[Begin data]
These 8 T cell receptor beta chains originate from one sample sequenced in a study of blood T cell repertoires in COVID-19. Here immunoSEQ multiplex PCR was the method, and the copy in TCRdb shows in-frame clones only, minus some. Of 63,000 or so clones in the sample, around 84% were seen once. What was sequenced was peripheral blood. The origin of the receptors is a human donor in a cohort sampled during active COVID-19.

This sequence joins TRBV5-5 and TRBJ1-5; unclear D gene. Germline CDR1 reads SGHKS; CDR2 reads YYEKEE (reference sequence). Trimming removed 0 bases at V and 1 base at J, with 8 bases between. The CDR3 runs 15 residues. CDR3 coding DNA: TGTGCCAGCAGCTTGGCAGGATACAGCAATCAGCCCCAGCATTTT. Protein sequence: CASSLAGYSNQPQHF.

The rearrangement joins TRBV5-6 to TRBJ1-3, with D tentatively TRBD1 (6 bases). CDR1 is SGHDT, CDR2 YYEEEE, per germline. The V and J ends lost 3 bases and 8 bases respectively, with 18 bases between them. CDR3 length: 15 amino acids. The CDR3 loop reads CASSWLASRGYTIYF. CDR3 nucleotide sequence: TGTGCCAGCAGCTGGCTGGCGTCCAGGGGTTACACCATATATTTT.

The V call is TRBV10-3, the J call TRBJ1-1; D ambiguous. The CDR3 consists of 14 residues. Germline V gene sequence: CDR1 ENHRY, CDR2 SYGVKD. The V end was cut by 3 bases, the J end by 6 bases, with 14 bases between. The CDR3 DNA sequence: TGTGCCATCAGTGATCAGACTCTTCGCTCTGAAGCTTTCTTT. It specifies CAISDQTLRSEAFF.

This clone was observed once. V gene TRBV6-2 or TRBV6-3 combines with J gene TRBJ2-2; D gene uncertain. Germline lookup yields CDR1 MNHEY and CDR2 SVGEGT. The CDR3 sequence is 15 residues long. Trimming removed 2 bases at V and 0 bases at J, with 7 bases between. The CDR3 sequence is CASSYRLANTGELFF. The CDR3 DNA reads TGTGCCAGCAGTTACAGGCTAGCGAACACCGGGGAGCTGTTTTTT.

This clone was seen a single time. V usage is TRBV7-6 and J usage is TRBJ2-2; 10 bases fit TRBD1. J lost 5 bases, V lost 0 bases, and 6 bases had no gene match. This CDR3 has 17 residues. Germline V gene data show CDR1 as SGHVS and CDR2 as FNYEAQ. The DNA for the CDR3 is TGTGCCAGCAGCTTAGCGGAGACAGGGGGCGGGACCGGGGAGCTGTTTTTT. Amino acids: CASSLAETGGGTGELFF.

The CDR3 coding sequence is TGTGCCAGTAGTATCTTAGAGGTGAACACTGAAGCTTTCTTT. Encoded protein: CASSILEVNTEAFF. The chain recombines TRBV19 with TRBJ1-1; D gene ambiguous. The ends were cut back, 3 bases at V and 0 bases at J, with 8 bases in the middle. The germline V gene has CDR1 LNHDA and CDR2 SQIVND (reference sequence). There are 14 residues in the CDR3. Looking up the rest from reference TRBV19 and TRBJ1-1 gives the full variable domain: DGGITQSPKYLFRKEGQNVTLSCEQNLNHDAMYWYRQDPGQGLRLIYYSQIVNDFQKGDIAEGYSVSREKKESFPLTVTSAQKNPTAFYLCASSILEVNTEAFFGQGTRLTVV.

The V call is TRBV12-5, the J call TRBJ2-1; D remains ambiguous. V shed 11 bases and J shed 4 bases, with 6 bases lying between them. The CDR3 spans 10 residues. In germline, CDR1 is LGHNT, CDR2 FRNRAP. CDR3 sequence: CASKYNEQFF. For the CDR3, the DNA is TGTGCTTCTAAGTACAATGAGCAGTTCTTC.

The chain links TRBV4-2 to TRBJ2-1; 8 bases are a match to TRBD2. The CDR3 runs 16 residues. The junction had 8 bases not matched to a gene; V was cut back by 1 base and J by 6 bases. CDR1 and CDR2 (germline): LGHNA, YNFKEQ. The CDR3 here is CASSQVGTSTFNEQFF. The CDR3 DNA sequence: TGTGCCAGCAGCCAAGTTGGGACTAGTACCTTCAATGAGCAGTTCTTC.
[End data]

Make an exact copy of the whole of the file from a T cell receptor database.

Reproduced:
These 8 T cell receptor beta chains originate from one sample sequenced in a study of blood T cell repertoires in COVID-19. Here immunoSEQ multiplex PCR was the method, and the copy in TCRdb shows in-frame clones only, minus some. Of 63,000 or so clones in the sample, around 84% were seen once. What was sequenced was peripheral blood. The origin of the receptors is a human donor in a cohort sampled during active COVID-19.

This sequence joins TRBV5-5 and TRBJ1-5; unclear D gene. Germline CDR1 reads SGHKS; CDR2 reads YYEKEE (reference sequence). Trimming removed 0 bases at V and 1 base at J, with 8 bases between. The CDR3 runs 15 residues. CDR3 coding DNA: TGTGCCAGCAGCTTGGCAGGATACAGCAATCAGCCCCAGCATTTT. Protein sequence: CASSLAGYSNQPQHF.

The rearrangement joins TRBV5-6 to TRBJ1-3, with D tentatively TRBD1 (6 bases). CDR1 is SGHDT, CDR2 YYEEEE, per germline. The V and J ends lost 3 bases and 8 bases respectively, with 18 bases between them. CDR3 length: 15 amino acids. The CDR3 loop reads CASSWLASRGYTIYF. CDR3 nucleotide sequence: TGTGCCAGCAGCTGGCTGGCGTCCAGGGGTTACACCATATATTTT.

The V call is TRBV10-3, the J call TRBJ1-1; D ambiguous. The CDR3 consists of 14 residues. Germline V gene sequence: CDR1 ENHRY, CDR2 SYGVKD. The V end was cut by 3 bases, the J end by 6 bases, with 14 bases between. The CDR3 DNA sequence: TGTGCCATCAGTGATCAGACTCTTCGCTCTGAAGCTTTCTTT. It specifies CAISDQTLRSEAFF.

This clone was observed once. V gene TRBV6-2 or TRBV6-3 combines with J gene TRBJ2-2; D gene uncertain. Germline lookup yields CDR1 MNHEY and CDR2 SVGEGT. The CDR3 sequence is 15 residues long. Trimming removed 2 bases at V and 0 bases at J, with 7 bases between. The CDR3 sequence is CASSYRLANTGELFF. The CDR3 DNA reads TGTGCCAGCAGTTACAGGCTAGCGAACACCGGGGAGCTGTTTTTT.

This clone was seen a single time. V usage is TRBV7-6 and J usage is TRBJ2-2; 10 bases fit TRBD1. J lost 5 bases, V lost 0 bases, and 6 bases had no gene match. This CDR3 has 17 residues. Germline V gene data show CDR1 as SGHVS and CDR2 as FNYEAQ. The DNA for the CDR3 is TGTGCCAGCAGCTTAGCGGAGACAGGGGGCGGGACCGGGGAGCTGTTTTTT. Amino acids: CASSLAETGGGTGELFF.

The CDR3 coding sequence is TGTGCCAGTAGTATCTTAGAGGTGAACACTGAAGCTTTCTTT. Encoded protein: CASSILEVNTEAFF. The chain recombines TRBV19 with TRBJ1-1; D gene ambiguous. The ends were cut back, 3 bases at V and 0 bases at J, with 8 bases in the middle. The germline V gene has CDR1 LNHDA and CDR2 SQIVND (reference sequence). There are 14 residues in the CDR3. Looking up the rest from reference TRBV19 and TRBJ1-1 gives the full variable domain: DGGITQSPKYLFRKEGQNVTLSCEQNLNHDAMYWYRQDPGQGLRLIYYSQIVNDFQKGDIAEGYSVSREKKESFPLTVTSAQKNPTAFYLCASSILEVNTEAFFGQGTRLTVV.

The V call is TRBV12-5, the J call TRBJ2-1; D remains ambiguous. V shed 11 bases and J shed 4 bases, with 6 bases lying between them. The CDR3 spans 10 residues. In germline, CDR1 is LGHNT, CDR2 FRNRAP. CDR3 sequence: CASKYNEQFF. For the CDR3, the DNA is TGTGCTTCTAAGTACAATGAGCAGTTCTTC.

The chain links TRBV4-2 to TRBJ2-1; 8 bases are a match to TRBD2. The CDR3 runs 16 residues. The junction had 8 bases not matched to a gene; V was cut back by 1 base and J by 6 bases. CDR1 and CDR2 (germline): LGHNA, YNFKEQ. The CDR3 here is CASSQVGTSTFNEQFF. The CDR3 DNA sequence: TGTGCCAGCAGCCAAGTTGGGACTAGTACCTTCAATGAGCAGTTCTTC.